Every day, each of us find ourselves in a situation where we want someone to do something. Sometimes we get our way, and sometimes we don't, but even when we do, was it really the best outcome?
Guy Kawasaki, author of the international bestseller The Art of the Start
, has written a new book about persuasion, titled Enchantment: The Art of Changing Hearts, Minds, and Actions
. In it, he describes how to create enchantment, so that people aren't just compelled to do what you want them to, but so that their interests and yours intersect, making everyone involved and thus more fulfilled in the outcome.
Below are some questions I sent Guy to further explain some of the concepts in the book. It's interesting stuff that can be put into practice immediately. This is a great book for management or any individuals looking to develop interest in their cause.
How is enchantment different than persuasion?
Enchantment is a higher form of persuasion. Persuasion implies a one-time transaction: I persuade you, you do what I want, hopefully you're happy with the outcome. Enchantment is long-term: I enchant you, you do what you want which is, fortunately, what I want too, and you're delighted with the outcome.
One can persuade people without enchanting them. For example, Toshiba persuades people to buy a laptop using price, promotion, FUD. Apple enchants people to buy a Macintosh and then an iPad, iPhone, iPod, and iWhatever it makes.
Is being trustworthy good enough to attract believers in a cause?
Trustworthiness is necessary but not sufficient, so one must also be likable. Have you ever been enchanted by a person that you trusted but didn't like? Or liked but didn't trust.
The third, and final leg, of enchantment is the quality of the cause. It has to be great--or at least great for the person--because one can trust a person and like a person but still not want to buy a cause that is crappy or irrelevant.
How do you launch a product in an enchanting way?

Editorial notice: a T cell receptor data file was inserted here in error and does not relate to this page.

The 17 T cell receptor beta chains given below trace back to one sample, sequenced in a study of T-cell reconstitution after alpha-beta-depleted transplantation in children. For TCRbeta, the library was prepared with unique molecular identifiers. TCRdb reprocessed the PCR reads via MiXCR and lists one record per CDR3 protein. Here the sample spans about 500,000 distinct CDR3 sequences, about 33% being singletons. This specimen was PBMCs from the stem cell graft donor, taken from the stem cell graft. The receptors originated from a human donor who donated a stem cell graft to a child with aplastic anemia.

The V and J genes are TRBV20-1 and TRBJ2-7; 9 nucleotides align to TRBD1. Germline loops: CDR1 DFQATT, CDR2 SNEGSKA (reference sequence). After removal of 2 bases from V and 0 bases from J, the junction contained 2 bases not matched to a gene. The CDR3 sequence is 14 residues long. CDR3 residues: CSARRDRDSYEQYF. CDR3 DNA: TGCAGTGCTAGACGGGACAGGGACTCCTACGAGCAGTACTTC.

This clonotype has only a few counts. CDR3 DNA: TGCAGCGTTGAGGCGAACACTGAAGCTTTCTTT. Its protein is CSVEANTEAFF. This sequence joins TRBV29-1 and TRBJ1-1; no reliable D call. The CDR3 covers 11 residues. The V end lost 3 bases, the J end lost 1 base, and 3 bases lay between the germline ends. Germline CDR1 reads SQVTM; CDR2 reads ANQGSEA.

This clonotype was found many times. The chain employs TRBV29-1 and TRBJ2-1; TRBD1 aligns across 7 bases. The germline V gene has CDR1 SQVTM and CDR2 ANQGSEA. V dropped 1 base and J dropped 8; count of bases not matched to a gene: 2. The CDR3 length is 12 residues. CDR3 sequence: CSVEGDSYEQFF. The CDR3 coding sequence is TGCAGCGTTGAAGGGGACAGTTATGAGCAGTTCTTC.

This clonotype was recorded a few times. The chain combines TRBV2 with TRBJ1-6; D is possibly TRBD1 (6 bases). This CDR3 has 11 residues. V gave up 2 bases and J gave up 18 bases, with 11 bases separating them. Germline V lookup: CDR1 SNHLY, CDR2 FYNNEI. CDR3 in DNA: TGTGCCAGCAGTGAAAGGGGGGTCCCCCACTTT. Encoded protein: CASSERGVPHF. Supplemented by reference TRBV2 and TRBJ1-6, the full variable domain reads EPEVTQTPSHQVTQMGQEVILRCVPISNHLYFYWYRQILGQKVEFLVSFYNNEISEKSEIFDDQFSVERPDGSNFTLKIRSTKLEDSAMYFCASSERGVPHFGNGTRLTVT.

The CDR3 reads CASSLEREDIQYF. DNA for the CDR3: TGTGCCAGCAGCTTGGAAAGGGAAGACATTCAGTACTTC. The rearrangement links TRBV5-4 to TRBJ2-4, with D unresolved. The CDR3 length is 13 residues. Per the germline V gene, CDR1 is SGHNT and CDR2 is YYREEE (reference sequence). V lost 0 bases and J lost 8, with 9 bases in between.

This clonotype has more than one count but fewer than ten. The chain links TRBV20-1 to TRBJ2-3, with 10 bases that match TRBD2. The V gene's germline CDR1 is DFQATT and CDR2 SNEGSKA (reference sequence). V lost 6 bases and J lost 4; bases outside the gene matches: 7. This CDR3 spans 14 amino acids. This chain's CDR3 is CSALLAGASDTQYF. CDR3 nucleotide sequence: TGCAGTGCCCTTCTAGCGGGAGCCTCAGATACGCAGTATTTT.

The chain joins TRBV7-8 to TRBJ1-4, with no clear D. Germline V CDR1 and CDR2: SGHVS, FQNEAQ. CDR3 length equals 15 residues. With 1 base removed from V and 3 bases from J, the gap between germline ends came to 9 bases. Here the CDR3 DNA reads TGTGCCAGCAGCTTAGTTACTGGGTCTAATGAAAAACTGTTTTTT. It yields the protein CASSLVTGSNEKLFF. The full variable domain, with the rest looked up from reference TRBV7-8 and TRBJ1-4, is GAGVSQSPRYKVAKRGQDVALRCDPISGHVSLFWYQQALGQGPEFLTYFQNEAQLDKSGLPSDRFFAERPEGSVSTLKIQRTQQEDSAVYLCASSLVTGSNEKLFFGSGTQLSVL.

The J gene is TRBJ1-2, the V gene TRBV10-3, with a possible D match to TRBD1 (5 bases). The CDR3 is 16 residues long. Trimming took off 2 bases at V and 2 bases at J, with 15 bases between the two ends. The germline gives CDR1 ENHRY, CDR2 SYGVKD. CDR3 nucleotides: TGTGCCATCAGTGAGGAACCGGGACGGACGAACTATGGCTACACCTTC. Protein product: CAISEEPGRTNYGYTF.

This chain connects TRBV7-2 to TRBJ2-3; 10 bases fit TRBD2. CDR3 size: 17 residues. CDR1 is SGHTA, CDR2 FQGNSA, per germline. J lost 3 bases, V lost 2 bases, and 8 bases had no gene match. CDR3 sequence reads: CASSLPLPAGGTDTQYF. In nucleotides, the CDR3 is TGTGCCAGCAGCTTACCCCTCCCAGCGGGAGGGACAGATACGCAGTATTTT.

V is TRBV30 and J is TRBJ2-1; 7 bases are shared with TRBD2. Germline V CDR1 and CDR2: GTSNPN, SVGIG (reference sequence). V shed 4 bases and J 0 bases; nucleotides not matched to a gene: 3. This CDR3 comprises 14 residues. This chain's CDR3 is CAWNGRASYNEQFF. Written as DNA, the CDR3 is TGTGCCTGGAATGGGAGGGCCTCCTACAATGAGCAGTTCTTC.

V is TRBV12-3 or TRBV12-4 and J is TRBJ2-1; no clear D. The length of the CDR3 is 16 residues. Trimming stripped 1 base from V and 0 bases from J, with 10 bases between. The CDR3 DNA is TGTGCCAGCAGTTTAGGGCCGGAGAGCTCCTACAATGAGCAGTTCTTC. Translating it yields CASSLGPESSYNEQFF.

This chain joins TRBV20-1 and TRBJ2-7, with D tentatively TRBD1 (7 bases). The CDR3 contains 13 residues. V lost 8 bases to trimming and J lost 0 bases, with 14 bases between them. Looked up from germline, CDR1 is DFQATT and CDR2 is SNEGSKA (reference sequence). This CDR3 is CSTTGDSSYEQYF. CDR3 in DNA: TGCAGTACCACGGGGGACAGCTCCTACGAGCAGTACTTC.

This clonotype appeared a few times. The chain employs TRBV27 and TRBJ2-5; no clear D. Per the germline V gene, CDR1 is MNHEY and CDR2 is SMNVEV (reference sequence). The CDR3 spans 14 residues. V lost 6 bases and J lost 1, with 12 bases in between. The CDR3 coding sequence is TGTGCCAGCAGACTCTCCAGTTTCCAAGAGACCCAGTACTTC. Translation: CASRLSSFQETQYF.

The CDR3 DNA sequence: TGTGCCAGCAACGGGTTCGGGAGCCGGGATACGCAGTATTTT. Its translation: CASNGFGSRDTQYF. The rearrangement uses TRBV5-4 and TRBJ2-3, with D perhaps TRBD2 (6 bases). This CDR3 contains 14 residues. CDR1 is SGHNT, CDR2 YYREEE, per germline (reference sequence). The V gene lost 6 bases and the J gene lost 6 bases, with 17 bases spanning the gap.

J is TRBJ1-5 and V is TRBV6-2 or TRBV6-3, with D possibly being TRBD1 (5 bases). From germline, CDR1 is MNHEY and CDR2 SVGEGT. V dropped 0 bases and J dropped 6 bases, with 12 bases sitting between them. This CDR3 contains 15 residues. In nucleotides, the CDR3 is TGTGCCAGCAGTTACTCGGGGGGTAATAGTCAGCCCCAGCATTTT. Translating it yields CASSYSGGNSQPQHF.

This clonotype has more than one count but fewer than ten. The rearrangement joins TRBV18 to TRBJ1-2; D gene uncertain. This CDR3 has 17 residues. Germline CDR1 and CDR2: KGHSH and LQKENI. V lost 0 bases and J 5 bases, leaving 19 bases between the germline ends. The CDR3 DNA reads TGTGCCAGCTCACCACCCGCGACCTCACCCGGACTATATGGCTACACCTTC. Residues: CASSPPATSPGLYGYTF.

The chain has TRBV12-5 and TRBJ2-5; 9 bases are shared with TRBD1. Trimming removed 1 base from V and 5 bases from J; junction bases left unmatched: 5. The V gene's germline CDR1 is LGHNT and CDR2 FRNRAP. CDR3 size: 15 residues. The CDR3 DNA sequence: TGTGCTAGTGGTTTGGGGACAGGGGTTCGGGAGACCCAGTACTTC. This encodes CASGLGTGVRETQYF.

The foundation of an enchanting launch is the understanding--and reality--that your product is good for the person. Assuming that this is true, then you should tell a story about how you came to develop your product ("We wanted a computer that anyone could afford.") and then immerse people in your product by promoting the trial of it. In other words, you're not bludgeoning them into submission. You are saying: "We think you're smart. Try our product and then decide."
What if you encounter resistance?
This isn't a question of "if." You will encounter resistance. In fact, the greater your cause, the more resistance you may encounter because you challenge the status quo. Assuming, again, that your product is good for the person, then you can provide social proof that others like her are pleased with your product. When enough social proof exists, then products "tip" to use the word of Malcolm Gladwell.
You should also show people your magic--that is, show how you make your product or you prepare your food. Factory tours and restaurant kitchens where you can watch the chef at work are very enchanting. Finally, be sure to enchant all the decision makers and influencers. The key player might be the spouse, grandparent, child, colleague, or friend. Be sure you identify and enchant the right people.
How do you make enchantment last?
The key to making enchantment last is for your audience to internalize your values--that is, where your outlook and perspective becomes that of your audience. An Apple customer, for example, has typically internalized a particular graphical user interface. Then building an ecosystem around your cause helps it endure. An ecosystem includes all the supporting people and companies--for example, developers, retailers, and consultants.
One method that one should use carefully, if not avoid, is paying people commissions or affiliate fees. Introducing money into the relationship can change it: do your believers truly believer or are they in it for the money? They will ask themselves this question, and the people that they evangelize for you will also wonder about motivation. Honestly, money is usually the enemy of enchantment.